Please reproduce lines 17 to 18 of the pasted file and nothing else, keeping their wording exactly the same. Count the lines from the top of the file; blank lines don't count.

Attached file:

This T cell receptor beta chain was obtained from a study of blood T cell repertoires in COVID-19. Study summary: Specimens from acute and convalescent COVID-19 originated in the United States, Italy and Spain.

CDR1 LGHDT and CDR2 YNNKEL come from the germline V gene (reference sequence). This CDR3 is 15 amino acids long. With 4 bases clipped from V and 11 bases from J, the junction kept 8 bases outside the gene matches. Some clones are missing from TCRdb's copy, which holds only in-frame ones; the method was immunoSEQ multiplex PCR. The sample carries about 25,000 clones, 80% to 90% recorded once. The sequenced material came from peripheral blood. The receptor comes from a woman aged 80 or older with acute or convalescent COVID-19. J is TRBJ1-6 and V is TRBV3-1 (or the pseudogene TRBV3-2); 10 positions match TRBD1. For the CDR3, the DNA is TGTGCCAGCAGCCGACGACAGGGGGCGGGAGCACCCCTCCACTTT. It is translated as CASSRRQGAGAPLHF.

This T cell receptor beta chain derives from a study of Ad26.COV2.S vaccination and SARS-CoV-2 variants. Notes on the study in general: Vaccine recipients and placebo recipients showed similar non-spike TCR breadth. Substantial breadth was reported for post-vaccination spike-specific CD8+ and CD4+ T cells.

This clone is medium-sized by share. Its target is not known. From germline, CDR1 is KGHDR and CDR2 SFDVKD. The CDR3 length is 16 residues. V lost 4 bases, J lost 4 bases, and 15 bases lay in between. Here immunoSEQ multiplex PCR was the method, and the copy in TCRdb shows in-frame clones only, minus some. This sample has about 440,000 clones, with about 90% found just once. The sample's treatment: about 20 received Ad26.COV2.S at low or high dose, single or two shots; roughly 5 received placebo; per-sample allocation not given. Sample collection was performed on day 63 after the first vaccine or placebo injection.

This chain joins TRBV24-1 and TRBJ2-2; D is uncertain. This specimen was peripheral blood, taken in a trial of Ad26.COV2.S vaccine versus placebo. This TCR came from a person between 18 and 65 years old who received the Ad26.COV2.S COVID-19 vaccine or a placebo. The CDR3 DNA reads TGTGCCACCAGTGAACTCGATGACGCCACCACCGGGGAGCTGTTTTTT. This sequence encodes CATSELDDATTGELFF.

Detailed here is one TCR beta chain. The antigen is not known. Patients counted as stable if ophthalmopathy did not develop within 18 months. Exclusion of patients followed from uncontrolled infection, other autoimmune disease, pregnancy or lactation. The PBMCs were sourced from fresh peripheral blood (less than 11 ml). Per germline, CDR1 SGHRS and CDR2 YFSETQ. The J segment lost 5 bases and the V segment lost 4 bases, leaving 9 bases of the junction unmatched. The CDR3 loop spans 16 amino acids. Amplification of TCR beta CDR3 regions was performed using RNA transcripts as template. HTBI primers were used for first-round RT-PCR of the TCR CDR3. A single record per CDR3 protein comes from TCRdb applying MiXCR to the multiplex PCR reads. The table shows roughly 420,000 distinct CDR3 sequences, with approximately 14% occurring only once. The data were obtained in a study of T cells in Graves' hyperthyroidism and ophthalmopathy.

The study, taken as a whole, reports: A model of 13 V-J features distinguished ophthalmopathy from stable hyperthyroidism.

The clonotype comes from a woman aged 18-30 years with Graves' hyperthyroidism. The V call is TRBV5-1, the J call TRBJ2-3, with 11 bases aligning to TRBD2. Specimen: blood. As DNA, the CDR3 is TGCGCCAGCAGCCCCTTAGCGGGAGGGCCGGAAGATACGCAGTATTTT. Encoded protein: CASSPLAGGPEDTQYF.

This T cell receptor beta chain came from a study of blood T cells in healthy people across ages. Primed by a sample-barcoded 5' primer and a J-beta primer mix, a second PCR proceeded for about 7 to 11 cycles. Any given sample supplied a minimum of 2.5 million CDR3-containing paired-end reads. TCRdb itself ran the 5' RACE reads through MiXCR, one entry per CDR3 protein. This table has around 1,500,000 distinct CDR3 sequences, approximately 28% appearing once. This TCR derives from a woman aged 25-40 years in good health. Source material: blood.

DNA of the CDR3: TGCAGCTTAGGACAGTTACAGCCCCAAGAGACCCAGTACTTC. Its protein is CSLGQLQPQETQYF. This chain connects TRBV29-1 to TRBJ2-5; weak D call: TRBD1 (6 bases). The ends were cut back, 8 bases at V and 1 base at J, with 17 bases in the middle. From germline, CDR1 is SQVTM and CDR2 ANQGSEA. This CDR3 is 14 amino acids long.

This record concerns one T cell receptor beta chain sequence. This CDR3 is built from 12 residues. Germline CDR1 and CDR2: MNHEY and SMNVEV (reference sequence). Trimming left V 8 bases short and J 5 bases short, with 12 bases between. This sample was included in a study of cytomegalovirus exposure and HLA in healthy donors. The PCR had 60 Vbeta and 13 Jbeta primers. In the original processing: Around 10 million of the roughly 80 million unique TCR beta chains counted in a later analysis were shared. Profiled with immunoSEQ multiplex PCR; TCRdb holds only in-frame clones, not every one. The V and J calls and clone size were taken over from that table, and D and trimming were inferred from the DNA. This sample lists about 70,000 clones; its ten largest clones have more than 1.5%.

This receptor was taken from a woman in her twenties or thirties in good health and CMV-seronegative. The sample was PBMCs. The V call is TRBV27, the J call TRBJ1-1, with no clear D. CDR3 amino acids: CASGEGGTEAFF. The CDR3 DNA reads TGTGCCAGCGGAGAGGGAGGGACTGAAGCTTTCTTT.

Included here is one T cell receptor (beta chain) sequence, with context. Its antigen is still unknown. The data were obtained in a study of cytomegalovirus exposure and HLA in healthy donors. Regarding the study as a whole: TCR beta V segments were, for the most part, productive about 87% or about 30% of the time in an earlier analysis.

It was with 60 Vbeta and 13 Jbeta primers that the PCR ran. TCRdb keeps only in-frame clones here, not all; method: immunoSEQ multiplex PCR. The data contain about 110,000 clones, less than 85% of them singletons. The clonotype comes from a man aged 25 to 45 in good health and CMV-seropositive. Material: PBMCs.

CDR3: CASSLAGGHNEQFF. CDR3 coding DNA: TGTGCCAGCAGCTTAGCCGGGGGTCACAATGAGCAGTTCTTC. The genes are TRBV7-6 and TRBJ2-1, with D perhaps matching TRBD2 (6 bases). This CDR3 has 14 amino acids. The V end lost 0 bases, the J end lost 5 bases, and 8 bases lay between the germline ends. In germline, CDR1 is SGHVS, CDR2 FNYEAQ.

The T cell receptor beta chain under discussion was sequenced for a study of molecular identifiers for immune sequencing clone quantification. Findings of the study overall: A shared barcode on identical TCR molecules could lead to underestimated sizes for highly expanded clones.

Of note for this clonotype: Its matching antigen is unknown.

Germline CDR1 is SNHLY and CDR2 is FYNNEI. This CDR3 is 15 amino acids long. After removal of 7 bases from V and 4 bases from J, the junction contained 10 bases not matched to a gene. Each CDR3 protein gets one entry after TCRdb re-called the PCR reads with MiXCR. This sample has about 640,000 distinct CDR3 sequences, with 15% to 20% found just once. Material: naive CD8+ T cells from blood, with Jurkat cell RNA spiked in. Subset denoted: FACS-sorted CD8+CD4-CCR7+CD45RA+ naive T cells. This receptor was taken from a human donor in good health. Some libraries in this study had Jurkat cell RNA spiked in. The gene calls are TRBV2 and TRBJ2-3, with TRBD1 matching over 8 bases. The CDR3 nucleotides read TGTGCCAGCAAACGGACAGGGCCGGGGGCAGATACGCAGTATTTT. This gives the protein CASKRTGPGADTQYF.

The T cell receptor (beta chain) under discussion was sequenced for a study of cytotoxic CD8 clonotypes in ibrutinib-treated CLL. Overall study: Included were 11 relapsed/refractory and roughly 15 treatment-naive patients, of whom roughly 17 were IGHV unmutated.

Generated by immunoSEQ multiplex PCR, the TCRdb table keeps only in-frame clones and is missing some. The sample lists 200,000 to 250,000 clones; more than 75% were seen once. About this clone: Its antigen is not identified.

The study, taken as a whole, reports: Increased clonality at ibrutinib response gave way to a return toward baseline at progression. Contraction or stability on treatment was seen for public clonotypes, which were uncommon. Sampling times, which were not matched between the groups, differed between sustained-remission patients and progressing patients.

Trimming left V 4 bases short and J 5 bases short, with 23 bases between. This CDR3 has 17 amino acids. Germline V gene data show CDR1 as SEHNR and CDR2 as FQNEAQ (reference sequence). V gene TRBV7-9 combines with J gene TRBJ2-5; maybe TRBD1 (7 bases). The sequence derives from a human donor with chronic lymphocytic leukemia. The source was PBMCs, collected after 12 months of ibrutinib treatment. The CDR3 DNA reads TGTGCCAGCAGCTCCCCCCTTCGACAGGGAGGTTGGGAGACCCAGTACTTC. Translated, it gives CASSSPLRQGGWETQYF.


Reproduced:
Of note for this clonotype: Its matching antigen is unknown.

Germline CDR1 is SNHLY and CDR2 is FYNNEI. This CDR3 is 15 amino acids long. After removal of 7 bases from V and 4 bases from J, the junction contained 10 bases not matched to a gene. Each CDR3 protein gets one entry after TCRdb re-called the PCR reads with MiXCR. This sample has about 640,000 distinct CDR3 sequences, with 15% to 20% found just once. Material: naive CD8+ T cells from blood, with Jurkat cell RNA spiked in. Subset denoted: FACS-sorted CD8+CD4-CCR7+CD45RA+ naive T cells. This receptor was taken from a human donor in good health. Some libraries in this study had Jurkat cell RNA spiked in. The gene calls are TRBV2 and TRBJ2-3, with TRBD1 matching over 8 bases. The CDR3 nucleotides read TGTGCCAGCAAACGGACAGGGCCGGGGGCAGATACGCAGTATTTT. This gives the protein CASKRTGPGADTQYF.